Prior to spawning, males temporarily develop small projections on their head and pectoral fins called tubercles. These projections help the male remain in contact with the female during spawning. As water temperatures approach 60 F, adults seek shallow water of 1 to 4 feet in which to spawn. At this time, several males will accompany one or two females to the selected area and splash and thrash until the eggs have been released and fertilized. Females release 100,000 to 500,000 eggs during this event.
Adult carp offer no protection to the eggs. After about one week, those that survive will hatch. Young fish, known as fry, are born with an adhesive organ that connects to vegetation on the bottom. In order to survive, the fry must rise to the surface within one day to inhale air. Initially, fry utilize a large yolk for food. Eventually they search out algae and plankton as their primary food source. Fry will remain in this shallow water environment until they reach 3 or 4 inches in length.
Adult carp are bottom feeders that will consume both plant and animal material but more often select a vegetarian diet of aquatic plants and algae. A preference for vegetation does not prevent common carp from feeding on insect larvae, snails, mollusks, crustaceans and other fish, especially those that are dead and decaying. Their favored feeding areas are quiet, shallow waters with a soft bottom and dense aquatic vegetation, though they will travel widely for food. In the process of feeding, they often uproot and destroy bottom vegetation, causing the water to become murky.
Carp are both loved and despised as sport fish, and regardless of an individuals perception of carp, they present challenges to fishermen. Many anglers pursue carp because they are among the strongest-fighting fish in fresh water. Their ability to put up a stubborn fight and make several long runs is a challenge to a fishermans abilities and tackle. In fact, carp are one of the most popular game fish in Europe and their popularity is on the rise in North America. Other fishermen dislike the carp because of their ability to crowd out other sport fish. In addition, because they prefer vegetation, they are more difficult to catch with many popular fishing techniques.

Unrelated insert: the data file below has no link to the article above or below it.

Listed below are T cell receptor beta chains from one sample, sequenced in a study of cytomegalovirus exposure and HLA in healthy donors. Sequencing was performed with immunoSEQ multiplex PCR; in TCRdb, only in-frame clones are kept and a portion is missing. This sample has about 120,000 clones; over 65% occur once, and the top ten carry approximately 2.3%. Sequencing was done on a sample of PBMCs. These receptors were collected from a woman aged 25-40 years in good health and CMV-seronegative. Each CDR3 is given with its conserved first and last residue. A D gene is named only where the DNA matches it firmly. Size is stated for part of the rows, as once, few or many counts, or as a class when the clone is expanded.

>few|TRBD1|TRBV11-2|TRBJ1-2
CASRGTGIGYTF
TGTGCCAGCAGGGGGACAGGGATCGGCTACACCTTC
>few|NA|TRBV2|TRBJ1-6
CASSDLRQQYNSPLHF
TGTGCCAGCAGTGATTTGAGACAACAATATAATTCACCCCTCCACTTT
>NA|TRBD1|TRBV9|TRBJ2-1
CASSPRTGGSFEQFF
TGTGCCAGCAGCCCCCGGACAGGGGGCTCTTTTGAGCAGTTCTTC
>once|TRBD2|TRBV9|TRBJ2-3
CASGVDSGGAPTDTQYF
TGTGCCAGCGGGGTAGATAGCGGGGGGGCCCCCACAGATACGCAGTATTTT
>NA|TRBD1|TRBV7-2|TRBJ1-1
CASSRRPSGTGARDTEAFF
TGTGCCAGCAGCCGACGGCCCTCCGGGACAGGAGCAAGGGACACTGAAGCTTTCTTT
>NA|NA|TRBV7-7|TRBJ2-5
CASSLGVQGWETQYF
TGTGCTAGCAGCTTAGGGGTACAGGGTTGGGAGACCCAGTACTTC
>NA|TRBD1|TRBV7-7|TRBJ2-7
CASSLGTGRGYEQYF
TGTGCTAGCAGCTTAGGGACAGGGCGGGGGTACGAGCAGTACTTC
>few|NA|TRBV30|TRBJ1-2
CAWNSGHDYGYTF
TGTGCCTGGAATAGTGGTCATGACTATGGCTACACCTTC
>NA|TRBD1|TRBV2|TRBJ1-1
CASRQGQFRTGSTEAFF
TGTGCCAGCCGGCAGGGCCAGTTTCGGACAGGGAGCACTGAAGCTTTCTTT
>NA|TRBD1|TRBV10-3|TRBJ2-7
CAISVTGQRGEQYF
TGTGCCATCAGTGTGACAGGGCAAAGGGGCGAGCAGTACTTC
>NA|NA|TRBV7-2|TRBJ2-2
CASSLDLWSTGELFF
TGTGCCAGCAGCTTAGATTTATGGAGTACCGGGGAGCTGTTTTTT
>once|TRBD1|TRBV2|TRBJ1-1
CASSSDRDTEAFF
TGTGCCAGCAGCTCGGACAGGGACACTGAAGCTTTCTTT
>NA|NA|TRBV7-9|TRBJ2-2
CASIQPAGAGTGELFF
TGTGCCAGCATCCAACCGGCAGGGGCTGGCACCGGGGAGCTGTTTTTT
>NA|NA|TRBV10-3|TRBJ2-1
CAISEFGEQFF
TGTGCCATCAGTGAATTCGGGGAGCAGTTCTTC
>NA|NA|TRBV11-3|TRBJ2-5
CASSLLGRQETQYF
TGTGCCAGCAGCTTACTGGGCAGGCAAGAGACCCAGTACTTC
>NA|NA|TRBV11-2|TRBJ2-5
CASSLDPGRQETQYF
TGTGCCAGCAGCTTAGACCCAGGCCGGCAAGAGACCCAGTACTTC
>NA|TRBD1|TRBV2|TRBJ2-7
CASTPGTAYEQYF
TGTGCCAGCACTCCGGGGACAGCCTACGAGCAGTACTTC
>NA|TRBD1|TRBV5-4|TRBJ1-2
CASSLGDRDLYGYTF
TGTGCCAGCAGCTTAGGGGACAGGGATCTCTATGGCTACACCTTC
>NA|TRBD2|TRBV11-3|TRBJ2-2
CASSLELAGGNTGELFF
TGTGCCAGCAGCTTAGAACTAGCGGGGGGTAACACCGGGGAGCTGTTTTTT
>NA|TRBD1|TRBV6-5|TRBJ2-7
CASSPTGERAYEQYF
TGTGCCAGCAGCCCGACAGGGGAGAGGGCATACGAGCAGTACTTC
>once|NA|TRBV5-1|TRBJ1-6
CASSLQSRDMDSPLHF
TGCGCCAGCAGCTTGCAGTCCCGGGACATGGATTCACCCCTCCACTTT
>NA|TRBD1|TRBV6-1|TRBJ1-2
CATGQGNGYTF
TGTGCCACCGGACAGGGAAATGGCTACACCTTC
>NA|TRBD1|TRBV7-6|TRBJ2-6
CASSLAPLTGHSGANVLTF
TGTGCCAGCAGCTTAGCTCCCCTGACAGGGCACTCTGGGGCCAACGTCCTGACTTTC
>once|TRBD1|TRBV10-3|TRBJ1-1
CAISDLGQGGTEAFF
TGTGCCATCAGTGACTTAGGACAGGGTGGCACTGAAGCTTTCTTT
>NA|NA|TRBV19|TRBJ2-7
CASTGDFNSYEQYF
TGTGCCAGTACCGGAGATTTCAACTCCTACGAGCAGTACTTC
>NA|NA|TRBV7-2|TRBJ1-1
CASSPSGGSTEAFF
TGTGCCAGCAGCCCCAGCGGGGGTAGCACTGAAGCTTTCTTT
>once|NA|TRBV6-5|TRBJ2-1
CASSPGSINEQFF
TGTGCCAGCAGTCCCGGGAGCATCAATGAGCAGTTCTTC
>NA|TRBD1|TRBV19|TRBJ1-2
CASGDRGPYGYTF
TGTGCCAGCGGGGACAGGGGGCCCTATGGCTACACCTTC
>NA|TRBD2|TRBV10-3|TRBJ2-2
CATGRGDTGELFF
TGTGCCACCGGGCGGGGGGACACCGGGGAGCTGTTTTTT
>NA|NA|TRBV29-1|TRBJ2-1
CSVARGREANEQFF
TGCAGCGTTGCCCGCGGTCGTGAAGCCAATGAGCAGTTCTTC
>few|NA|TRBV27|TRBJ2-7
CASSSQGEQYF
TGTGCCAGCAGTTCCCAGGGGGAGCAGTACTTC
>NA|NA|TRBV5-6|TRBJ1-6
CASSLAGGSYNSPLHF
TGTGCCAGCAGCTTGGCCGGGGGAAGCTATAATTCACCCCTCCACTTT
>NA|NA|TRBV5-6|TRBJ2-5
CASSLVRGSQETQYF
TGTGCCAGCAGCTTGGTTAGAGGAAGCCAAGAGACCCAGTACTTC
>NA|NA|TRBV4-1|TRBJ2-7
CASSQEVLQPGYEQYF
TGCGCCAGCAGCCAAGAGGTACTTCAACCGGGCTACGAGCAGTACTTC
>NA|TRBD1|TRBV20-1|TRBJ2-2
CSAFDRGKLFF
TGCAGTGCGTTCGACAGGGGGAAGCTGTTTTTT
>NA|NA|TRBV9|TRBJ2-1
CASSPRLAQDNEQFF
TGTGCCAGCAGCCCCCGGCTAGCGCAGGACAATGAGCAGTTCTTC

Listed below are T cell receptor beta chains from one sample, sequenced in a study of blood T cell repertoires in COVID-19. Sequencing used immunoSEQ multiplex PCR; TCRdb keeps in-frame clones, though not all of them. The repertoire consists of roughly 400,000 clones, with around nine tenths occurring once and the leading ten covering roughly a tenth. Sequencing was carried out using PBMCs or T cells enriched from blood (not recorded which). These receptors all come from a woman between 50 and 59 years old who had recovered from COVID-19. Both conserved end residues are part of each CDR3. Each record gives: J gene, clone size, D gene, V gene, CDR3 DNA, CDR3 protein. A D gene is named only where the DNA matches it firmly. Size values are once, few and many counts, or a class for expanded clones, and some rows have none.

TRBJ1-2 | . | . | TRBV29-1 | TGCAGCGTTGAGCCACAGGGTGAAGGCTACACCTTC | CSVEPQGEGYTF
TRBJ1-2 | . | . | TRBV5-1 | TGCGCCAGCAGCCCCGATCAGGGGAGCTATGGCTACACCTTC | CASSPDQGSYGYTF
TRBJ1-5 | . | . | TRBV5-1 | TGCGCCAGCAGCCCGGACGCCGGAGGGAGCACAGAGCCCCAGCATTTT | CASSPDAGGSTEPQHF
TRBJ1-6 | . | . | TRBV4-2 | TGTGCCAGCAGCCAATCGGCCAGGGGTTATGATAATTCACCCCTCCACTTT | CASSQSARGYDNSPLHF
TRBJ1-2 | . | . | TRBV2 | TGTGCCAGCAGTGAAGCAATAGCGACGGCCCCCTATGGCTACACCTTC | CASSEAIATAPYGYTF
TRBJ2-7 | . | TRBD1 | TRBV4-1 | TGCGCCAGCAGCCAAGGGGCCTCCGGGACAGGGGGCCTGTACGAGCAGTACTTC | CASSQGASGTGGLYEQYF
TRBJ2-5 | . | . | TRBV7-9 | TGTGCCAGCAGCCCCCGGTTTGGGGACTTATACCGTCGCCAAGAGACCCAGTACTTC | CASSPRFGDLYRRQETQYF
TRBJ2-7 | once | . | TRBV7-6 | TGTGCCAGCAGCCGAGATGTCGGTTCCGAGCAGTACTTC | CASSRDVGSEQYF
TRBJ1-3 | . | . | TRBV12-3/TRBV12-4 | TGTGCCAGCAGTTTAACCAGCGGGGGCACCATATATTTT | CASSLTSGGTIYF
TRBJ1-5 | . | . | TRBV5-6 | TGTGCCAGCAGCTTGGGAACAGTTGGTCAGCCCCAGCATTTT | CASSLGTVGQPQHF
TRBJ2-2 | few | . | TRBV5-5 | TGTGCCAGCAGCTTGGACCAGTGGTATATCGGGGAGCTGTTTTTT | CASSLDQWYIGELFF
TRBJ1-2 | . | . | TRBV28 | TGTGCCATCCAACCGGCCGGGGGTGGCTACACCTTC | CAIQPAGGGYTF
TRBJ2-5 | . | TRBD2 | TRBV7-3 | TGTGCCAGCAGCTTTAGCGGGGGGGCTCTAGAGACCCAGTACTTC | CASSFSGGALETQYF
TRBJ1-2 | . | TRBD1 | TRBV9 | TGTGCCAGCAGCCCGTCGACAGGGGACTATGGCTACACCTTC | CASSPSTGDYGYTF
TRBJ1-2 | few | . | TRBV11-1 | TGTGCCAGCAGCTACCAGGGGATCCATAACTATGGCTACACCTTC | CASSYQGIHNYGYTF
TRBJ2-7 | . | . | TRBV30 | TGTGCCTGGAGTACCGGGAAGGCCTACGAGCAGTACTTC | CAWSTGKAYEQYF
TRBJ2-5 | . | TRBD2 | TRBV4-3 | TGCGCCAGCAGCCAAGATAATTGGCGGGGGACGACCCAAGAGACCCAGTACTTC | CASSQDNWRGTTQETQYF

Nevertheless, common equipment such as cane poles, throw lines, and conventional rods and reels are effective tools for catching carp. The key is using attractive bait such as dough balls, worms, and crayfish tails. In overpopulated areas, harvesting carp with the use of clubs, spears, and snagging has been successful. It is also possible to fish for carp using bow and arrow.
Fishing for carp requires a good deal of patience. Where legal, chumming, or pre-baiting, can improve the odds of a successful fishing excursion. Understanding the environment can be very important as well. In clear water, carp may rely more on sight, making color a key to choosing bait. In murky water, they rely more on smell, meaning the odor of the bait may be more crucial. Successful carp fishermen also know keys to locating carp. For instance, rooting activities may release gases that rise to the surface resulting in surface bubbles that could indicate a school of carp.
- In North America, carp have been criticized for economic and biological damage because their rapid reproduction and feeding habits are blamed for damaging populations of other game fish, as well as entire habitats.
- Many fishermen consider the carp a pest rather than a sport fish. In Europe and Asia, however, they are the most popular game and food fish.
- Carp have been the target of numerous attempts at eradication, including poisoning programs.
- Carp are often cited as an example of what can happen when introducing a species into a new habitat without careful consideration.